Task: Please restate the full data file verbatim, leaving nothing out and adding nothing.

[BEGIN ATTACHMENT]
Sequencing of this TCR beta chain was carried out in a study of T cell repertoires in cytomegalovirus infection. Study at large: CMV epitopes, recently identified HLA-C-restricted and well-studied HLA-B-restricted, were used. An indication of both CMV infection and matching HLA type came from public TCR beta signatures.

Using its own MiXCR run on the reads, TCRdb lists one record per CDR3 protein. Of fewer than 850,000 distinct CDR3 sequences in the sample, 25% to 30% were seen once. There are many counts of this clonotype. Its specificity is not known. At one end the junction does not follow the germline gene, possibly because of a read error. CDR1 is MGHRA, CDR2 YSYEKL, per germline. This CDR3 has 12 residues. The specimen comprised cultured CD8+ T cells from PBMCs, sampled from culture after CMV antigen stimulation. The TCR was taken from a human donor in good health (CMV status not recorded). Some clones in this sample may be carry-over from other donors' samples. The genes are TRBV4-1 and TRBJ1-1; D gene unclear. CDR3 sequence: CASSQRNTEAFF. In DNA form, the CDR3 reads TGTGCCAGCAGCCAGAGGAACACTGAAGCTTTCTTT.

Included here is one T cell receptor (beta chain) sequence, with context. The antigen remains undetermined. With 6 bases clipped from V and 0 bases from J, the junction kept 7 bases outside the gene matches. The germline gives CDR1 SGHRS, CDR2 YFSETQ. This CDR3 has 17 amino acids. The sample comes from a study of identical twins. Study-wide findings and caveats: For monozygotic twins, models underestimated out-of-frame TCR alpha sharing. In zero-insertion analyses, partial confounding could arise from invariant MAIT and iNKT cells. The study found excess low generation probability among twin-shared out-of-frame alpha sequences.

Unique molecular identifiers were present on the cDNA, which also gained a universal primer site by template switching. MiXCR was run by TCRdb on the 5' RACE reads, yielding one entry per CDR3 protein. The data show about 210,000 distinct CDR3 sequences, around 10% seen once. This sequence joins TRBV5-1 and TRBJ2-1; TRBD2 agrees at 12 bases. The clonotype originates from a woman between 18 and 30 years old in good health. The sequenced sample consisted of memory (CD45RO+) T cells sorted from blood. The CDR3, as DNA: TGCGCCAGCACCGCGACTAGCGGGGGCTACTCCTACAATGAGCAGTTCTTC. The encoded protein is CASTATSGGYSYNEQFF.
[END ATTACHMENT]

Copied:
Sequencing of this TCR beta chain was carried out in a study of T cell repertoires in cytomegalovirus infection. Study at large: CMV epitopes, recently identified HLA-C-restricted and well-studied HLA-B-restricted, were used. An indication of both CMV infection and matching HLA type came from public TCR beta signatures.

Using its own MiXCR run on the reads, TCRdb lists one record per CDR3 protein. Of fewer than 850,000 distinct CDR3 sequences in the sample, 25% to 30% were seen once. There are many counts of this clonotype. Its specificity is not known. At one end the junction does not follow the germline gene, possibly because of a read error. CDR1 is MGHRA, CDR2 YSYEKL, per germline. This CDR3 has 12 residues. The specimen comprised cultured CD8+ T cells from PBMCs, sampled from culture after CMV antigen stimulation. The TCR was taken from a human donor in good health (CMV status not recorded). Some clones in this sample may be carry-over from other donors' samples. The genes are TRBV4-1 and TRBJ1-1; D gene unclear. CDR3 sequence: CASSQRNTEAFF. In DNA form, the CDR3 reads TGTGCCAGCAGCCAGAGGAACACTGAAGCTTTCTTT.

Included here is one T cell receptor (beta chain) sequence, with context. The antigen remains undetermined. With 6 bases clipped from V and 0 bases from J, the junction kept 7 bases outside the gene matches. The germline gives CDR1 SGHRS, CDR2 YFSETQ. This CDR3 has 17 amino acids. The sample comes from a study of identical twins. Study-wide findings and caveats: For monozygotic twins, models underestimated out-of-frame TCR alpha sharing. In zero-insertion analyses, partial confounding could arise from invariant MAIT and iNKT cells. The study found excess low generation probability among twin-shared out-of-frame alpha sequences.

Unique molecular identifiers were present on the cDNA, which also gained a universal primer site by template switching. MiXCR was run by TCRdb on the 5' RACE reads, yielding one entry per CDR3 protein. The data show about 210,000 distinct CDR3 sequences, around 10% seen once. This sequence joins TRBV5-1 and TRBJ2-1; TRBD2 agrees at 12 bases. The clonotype originates from a woman between 18 and 30 years old in good health. The sequenced sample consisted of memory (CD45RO+) T cells sorted from blood. The CDR3, as DNA: TGCGCCAGCACCGCGACTAGCGGGGGCTACTCCTACAATGAGCAGTTCTTC. The encoded protein is CASTATSGGYSYNEQFF.